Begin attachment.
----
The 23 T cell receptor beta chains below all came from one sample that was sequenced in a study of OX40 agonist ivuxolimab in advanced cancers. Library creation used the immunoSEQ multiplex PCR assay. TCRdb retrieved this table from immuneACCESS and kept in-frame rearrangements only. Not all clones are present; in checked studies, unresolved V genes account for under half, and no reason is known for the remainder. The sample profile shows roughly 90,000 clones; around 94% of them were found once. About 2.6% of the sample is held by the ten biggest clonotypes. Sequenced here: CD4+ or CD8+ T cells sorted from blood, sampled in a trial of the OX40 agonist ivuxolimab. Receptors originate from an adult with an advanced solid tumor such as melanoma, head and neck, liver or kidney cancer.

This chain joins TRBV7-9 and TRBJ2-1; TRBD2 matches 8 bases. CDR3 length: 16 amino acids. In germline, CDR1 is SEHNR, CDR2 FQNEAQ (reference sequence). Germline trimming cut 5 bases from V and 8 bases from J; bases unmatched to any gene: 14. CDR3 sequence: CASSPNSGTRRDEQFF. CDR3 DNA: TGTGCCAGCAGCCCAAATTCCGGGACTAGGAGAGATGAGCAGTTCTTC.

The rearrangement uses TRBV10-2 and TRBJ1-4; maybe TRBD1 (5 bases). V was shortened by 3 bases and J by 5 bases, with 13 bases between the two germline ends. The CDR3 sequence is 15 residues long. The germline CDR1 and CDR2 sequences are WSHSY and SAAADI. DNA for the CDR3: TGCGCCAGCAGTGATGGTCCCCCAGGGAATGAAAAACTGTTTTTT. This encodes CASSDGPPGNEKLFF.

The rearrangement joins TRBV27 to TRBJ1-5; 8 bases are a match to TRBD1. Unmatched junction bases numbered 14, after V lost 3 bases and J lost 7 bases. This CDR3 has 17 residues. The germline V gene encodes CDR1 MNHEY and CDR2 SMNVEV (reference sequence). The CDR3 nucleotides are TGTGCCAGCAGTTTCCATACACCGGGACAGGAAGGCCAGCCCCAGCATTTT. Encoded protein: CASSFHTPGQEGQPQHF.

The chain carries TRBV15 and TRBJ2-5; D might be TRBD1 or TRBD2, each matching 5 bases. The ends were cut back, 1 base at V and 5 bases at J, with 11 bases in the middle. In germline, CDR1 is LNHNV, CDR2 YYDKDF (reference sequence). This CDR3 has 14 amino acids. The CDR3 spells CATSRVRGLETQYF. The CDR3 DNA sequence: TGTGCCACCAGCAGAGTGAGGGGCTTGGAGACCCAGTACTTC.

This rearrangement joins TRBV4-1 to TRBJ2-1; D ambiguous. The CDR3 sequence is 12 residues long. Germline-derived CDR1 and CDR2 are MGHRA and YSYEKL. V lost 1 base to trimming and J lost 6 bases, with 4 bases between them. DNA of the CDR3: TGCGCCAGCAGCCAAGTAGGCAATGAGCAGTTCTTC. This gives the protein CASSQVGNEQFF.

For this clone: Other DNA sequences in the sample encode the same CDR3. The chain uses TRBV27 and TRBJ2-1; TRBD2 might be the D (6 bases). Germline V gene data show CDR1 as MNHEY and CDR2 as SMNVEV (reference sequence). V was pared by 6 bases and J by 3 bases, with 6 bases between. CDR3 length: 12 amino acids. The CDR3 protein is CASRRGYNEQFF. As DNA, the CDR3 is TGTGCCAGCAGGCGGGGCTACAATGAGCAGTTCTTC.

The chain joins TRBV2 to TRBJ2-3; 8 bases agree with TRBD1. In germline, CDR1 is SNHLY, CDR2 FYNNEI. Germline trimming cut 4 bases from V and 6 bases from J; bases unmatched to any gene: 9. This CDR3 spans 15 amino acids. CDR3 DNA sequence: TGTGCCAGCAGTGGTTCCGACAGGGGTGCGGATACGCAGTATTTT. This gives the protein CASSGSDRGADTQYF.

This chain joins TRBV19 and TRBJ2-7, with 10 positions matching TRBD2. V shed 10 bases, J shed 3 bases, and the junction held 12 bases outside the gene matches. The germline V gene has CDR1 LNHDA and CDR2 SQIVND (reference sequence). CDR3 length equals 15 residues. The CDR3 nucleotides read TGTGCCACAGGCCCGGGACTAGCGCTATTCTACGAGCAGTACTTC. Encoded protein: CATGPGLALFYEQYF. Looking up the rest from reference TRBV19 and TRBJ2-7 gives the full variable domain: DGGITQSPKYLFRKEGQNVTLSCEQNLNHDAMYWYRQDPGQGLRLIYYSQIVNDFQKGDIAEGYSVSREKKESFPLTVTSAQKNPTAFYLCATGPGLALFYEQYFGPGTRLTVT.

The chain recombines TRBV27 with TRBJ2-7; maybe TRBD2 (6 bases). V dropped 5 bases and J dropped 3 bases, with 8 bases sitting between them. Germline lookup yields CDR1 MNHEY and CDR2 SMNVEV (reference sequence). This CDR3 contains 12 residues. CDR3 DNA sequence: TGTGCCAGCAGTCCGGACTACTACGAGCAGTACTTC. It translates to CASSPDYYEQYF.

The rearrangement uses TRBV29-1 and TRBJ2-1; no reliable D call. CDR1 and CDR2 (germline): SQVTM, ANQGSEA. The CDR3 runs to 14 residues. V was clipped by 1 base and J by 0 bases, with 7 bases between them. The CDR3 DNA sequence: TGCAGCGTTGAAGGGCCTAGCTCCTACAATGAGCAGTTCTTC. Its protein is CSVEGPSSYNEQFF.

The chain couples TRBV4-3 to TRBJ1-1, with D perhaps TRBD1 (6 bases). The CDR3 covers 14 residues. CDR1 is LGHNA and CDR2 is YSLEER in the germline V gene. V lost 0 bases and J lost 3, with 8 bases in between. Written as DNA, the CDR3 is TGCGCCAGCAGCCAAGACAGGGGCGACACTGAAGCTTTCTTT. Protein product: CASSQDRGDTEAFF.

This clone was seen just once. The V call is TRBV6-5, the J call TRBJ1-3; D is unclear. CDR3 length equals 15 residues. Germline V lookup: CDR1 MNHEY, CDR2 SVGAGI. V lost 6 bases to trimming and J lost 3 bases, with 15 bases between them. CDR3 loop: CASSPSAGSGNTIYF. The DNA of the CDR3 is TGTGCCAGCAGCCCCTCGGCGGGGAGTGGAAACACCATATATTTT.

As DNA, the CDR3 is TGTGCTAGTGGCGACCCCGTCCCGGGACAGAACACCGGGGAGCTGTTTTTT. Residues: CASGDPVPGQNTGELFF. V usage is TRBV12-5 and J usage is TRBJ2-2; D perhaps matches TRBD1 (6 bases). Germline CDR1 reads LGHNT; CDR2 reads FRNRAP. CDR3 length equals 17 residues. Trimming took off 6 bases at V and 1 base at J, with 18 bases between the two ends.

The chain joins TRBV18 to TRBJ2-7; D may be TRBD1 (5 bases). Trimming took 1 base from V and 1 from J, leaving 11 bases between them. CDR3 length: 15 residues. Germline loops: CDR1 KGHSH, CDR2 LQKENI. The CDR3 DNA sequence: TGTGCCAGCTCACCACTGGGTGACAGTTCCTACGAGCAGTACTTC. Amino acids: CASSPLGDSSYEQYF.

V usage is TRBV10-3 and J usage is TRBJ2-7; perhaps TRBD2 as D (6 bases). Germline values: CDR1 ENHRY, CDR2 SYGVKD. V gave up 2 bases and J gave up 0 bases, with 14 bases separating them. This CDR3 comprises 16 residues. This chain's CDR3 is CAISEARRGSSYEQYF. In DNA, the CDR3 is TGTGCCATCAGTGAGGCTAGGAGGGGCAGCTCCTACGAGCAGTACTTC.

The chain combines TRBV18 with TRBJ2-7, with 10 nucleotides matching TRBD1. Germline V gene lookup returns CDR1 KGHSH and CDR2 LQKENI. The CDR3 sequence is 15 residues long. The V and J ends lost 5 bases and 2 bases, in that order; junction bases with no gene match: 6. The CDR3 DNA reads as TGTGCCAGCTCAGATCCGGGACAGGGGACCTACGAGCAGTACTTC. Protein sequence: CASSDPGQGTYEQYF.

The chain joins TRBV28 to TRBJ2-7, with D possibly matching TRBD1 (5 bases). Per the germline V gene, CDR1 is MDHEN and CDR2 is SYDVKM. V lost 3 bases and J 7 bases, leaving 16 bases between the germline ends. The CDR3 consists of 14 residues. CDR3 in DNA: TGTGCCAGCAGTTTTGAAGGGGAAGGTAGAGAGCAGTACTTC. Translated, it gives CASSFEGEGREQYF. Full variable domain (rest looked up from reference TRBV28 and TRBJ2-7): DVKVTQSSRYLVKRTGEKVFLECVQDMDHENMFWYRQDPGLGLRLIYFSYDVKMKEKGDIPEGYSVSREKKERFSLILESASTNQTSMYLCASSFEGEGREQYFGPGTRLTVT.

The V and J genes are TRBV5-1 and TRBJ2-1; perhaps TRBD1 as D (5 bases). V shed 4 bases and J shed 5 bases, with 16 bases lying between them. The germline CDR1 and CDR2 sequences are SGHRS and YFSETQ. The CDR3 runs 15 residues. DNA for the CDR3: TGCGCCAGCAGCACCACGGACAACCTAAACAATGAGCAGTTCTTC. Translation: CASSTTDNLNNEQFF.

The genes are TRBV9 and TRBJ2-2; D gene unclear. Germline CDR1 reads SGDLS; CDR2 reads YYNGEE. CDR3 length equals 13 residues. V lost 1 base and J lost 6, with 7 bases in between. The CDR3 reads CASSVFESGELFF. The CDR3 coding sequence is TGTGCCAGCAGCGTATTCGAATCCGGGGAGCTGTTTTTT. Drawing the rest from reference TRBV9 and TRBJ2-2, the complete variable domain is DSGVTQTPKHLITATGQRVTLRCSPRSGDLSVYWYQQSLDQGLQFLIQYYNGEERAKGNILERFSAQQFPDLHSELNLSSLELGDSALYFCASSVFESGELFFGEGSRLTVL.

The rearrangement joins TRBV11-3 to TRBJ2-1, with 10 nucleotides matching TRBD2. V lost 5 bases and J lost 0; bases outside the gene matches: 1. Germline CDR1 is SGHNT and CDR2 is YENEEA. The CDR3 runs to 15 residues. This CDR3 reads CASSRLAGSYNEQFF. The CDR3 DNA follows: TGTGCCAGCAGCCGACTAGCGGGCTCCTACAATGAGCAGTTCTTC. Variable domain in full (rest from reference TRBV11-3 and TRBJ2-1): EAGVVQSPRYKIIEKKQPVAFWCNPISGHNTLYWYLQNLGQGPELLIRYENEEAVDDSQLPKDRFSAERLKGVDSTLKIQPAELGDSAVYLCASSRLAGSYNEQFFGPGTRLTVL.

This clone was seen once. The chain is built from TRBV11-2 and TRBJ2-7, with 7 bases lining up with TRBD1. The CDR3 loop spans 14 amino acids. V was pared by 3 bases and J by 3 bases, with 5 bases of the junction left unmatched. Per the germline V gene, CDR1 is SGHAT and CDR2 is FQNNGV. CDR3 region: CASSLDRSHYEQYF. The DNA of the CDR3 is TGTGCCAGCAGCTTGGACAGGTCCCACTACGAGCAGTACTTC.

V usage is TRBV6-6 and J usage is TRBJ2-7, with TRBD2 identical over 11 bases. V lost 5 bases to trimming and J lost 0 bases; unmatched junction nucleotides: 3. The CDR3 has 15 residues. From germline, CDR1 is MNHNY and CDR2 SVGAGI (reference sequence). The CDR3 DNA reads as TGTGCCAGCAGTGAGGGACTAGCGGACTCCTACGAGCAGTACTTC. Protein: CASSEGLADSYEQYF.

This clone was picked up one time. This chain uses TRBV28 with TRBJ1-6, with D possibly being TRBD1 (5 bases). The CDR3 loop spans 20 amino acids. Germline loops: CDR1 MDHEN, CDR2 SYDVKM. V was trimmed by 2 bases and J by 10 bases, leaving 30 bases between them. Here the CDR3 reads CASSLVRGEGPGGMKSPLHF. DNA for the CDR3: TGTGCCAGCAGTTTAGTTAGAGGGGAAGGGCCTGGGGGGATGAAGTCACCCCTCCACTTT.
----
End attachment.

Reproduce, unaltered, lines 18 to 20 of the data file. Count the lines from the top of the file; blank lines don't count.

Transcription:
The chain joins TRBV28 to TRBJ2-7, with D possibly matching TRBD1 (5 bases). Per the germline V gene, CDR1 is MDHEN and CDR2 is SYDVKM. V lost 3 bases and J 7 bases, leaving 16 bases between the germline ends. The CDR3 consists of 14 residues. CDR3 in DNA: TGTGCCAGCAGTTTTGAAGGGGAAGGTAGAGAGCAGTACTTC. Translated, it gives CASSFEGEGREQYF. Full variable domain (rest looked up from reference TRBV28 and TRBJ2-7): DVKVTQSSRYLVKRTGEKVFLECVQDMDHENMFWYRQDPGLGLRLIYFSYDVKMKEKGDIPEGYSVSREKKERFSLILESASTNQTSMYLCASSFEGEGREQYFGPGTRLTVT.

The V and J genes are TRBV5-1 and TRBJ2-1; perhaps TRBD1 as D (5 bases). V shed 4 bases and J shed 5 bases, with 16 bases lying between them. The germline CDR1 and CDR2 sequences are SGHRS and YFSETQ. The CDR3 runs 15 residues. DNA for the CDR3: TGCGCCAGCAGCACCACGGACAACCTAAACAATGAGCAGTTCTTC. Translation: CASSTTDNLNNEQFF.

The genes are TRBV9 and TRBJ2-2; D gene unclear. Germline CDR1 reads SGDLS; CDR2 reads YYNGEE. CDR3 length equals 13 residues. V lost 1 base and J lost 6, with 7 bases in between. The CDR3 reads CASSVFESGELFF. The CDR3 coding sequence is TGTGCCAGCAGCGTATTCGAATCCGGGGAGCTGTTTTTT. Drawing the rest from reference TRBV9 and TRBJ2-2, the complete variable domain is DSGVTQTPKHLITATGQRVTLRCSPRSGDLSVYWYQQSLDQGLQFLIQYYNGEERAKGNILERFSAQQFPDLHSELNLSSLELGDSALYFCASSVFESGELFFGEGSRLTVL.